Difference Between Pipe And Tube

Knowledgebase

Pipes and tubes have similar shapes, but they are not the same thing. Pipes are usually used to transport liquids or gases, while tubes are designed for structural purposes.

Pipes typically measure from ½ inch up to 24 inches in circumference, although larger sizes can be found. They have thicker walls than tubes and come with a variety of different finishes and coatings. Pipes are designed to connect two components together, such as a valve or fitting, while tubes typically do not have any ends that can be connected to other components.

Tubes are usually available in round, square, or rectangular shapes. They range in size from 6mm up to 300mm, and they typically have thinner walls than pipes. The ends of tubes are often left open or could be sealed, depending on their application. Tubes are mainly used for supporting structures and transporting liquids or gases in tight spaces.

The main difference between a pipe and a tube is the way they are measured. Pipes are measured by their outside diameter (OD) and wall thickness, while tubes are measured by their inside diameter (ID) and thickness. It is important to know the differences between pipes and tubes when selecting them for different applications.

Pipe Vs. Tube

What is Pipe?

– Pipe

What is Tube?

– Tube is usually available in round, square,

What is Tube?

Tubes are hollow, cylindrical structures that are mainly used for structural purposes. They come in a variety of shapes such as round, square, or rectangular, and range from 6mm up to 300mm in size. Tubes typically have thinner walls than pipes and can be sealed at the ends depending on the application.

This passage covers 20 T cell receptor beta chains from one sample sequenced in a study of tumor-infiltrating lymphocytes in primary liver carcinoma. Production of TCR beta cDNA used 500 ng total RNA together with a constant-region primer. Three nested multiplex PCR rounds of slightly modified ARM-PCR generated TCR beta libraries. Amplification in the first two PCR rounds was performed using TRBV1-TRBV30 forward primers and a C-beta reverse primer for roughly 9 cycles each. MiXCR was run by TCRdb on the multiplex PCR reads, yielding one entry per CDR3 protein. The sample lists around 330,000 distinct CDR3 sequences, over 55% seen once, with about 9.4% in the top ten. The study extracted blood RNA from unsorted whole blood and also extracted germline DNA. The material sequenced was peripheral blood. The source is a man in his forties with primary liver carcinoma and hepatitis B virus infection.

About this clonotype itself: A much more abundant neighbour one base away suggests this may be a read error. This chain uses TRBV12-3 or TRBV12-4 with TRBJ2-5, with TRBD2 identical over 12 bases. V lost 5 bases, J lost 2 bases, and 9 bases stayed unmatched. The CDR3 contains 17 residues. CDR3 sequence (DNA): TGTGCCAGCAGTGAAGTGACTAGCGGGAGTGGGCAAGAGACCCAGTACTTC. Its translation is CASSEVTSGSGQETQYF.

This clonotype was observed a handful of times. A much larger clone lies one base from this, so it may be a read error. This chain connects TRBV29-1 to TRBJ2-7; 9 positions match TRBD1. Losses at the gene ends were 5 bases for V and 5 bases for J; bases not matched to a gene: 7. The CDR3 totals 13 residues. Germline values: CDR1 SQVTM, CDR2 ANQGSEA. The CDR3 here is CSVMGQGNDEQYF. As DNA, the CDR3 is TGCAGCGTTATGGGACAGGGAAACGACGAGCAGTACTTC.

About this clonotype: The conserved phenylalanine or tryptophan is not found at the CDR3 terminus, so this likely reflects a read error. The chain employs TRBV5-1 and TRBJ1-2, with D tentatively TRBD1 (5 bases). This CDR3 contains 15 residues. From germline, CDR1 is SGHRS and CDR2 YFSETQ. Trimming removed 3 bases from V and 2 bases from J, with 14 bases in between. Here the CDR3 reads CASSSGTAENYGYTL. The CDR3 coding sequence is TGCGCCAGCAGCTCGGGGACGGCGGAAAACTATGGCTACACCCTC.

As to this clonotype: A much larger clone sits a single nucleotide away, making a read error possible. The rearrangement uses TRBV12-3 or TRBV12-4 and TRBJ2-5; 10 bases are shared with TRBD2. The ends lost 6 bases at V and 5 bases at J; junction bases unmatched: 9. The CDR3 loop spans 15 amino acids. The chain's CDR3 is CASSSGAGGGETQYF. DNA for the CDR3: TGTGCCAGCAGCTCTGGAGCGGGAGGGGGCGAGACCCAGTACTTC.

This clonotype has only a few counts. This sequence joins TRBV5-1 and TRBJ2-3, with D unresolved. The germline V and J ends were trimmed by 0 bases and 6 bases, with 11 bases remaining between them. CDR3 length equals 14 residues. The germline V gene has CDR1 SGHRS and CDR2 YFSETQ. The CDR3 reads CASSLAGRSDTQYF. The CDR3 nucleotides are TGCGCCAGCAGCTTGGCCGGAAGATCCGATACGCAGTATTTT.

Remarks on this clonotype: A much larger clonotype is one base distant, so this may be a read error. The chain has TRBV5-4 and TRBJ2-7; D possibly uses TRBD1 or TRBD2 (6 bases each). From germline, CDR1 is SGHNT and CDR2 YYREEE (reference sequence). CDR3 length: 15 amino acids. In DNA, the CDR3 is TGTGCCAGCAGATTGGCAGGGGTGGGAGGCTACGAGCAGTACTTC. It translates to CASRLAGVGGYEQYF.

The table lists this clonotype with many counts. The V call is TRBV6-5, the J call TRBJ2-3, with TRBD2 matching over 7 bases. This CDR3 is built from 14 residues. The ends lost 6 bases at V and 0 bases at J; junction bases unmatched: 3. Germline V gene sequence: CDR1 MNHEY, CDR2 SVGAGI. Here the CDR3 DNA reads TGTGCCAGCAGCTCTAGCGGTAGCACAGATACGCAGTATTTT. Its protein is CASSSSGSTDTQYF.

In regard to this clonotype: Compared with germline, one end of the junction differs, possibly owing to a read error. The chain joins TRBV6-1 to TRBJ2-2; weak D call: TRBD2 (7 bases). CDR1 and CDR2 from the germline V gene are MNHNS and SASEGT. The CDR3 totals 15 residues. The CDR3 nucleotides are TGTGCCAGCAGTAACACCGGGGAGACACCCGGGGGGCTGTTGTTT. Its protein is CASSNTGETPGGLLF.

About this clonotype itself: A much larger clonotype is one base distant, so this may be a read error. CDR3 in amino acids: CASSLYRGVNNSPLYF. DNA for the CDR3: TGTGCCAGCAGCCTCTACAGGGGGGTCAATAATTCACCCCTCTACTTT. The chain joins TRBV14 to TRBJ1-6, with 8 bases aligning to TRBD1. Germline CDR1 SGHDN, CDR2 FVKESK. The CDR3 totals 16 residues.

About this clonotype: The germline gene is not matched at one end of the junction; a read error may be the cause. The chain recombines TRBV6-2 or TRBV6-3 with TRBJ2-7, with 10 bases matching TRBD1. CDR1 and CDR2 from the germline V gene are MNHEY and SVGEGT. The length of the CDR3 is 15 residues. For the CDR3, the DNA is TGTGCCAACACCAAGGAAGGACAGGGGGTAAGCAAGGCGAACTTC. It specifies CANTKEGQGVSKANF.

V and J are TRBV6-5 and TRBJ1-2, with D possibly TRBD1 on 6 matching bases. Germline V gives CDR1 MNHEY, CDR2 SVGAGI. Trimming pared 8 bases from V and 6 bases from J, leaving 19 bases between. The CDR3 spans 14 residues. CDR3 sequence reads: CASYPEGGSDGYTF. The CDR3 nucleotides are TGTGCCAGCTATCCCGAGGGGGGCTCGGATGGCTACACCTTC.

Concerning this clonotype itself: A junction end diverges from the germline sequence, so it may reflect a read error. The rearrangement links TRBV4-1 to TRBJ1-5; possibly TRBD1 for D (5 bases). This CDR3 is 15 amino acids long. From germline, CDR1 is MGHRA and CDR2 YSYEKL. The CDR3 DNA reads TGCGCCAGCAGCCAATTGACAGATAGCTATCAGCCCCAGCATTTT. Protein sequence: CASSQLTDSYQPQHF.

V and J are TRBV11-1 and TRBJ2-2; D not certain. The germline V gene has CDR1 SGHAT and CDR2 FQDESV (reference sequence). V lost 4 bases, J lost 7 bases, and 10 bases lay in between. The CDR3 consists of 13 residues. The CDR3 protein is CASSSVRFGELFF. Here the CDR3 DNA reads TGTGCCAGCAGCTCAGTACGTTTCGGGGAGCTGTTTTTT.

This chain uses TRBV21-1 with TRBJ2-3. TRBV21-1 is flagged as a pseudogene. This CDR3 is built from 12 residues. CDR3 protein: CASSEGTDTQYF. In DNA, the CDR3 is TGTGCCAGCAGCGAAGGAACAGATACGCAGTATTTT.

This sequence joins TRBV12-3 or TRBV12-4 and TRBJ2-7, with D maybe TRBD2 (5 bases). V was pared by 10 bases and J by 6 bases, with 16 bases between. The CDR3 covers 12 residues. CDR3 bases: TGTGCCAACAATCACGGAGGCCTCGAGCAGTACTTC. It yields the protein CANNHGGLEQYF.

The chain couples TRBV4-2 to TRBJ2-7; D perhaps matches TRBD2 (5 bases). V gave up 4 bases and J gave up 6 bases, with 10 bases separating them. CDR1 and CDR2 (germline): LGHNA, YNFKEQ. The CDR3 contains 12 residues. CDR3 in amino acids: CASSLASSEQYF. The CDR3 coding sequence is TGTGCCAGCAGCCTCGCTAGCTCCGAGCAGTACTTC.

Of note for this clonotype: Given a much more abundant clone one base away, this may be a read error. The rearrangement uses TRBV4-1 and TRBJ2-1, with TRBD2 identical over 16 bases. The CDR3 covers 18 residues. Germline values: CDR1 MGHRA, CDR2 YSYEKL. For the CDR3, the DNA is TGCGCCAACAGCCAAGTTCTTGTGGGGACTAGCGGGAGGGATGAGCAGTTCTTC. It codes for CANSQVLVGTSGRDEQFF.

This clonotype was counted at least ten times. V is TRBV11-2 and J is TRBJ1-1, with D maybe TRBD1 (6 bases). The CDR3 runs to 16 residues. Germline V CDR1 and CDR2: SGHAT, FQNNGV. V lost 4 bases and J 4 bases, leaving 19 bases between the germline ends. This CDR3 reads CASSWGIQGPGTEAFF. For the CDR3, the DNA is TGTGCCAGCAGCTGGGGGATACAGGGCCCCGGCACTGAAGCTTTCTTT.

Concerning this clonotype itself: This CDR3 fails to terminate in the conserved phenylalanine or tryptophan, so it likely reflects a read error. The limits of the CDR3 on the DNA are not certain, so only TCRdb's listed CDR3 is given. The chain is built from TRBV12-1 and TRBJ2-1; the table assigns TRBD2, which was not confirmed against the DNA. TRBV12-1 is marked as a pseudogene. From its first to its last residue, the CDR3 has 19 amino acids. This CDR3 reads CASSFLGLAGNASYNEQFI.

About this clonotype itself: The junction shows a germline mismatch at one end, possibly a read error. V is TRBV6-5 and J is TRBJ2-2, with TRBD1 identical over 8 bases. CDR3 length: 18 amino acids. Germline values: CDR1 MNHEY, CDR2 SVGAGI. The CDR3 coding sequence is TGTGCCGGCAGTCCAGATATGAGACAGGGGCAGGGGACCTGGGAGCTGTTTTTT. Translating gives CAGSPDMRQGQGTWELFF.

Applications

Pipe:

  • Plumbing.
  • Structural support for buildings.
  • Automotive frames.
  • Drain and sewer pipes.
  • Gas and water lines.
  • Oil and petroleum pipelines.

Tube:

  • Hydraulic systems.
  • Fuel lines.
  • Mechanical tubing structures.
  • Tubing for heat exchangers in power plants.
  • Appliances and general industrial applications.
  • Medical devices and laboratory equipment.
  • Bicycle frames, roll cages, and other automotive components.

Basic Differences In Comparison Chart

PROPERTY Pipe: Tube:
Key Dimensions (Pipe and Tube Size):  Measured by the outside diameter (OD) and wall thickness, usually ½ inch up to 24 inches in circumference. Measured by inside diameter (ID) and wall thickness, usually 6mm up to 300mm in size.
Wall Thickness: Typically thicker than tubes.  Typically thinner than pipes.
Ends/Connections: Can connect two components together, such as a valve or fitting. Often left open, can be sealed depending on the application.
Types of Pipes and Tubes (Shapes) Circular. Round, square, and rectangular.
Applications: Used mainly to transport liquids or gases. Used mainly for structural purposes and transporting liquids or gases in tight spaces.
Production range: Can be found in larger sizes. Available from 6mm up to 300mm.
Coating/Finish: Variety of finishes and coatings available. No coating/finish available.
Tolerances (straightness, dimensions, roundness, etc) Tolerances vary depending on the size, type, and application. Tolerances vary depending on the size, type and application.
Production Process: Can be made through a variety of methods, such as extrusion, water jet cutting, and machining. Can be produced through bending or welding processes.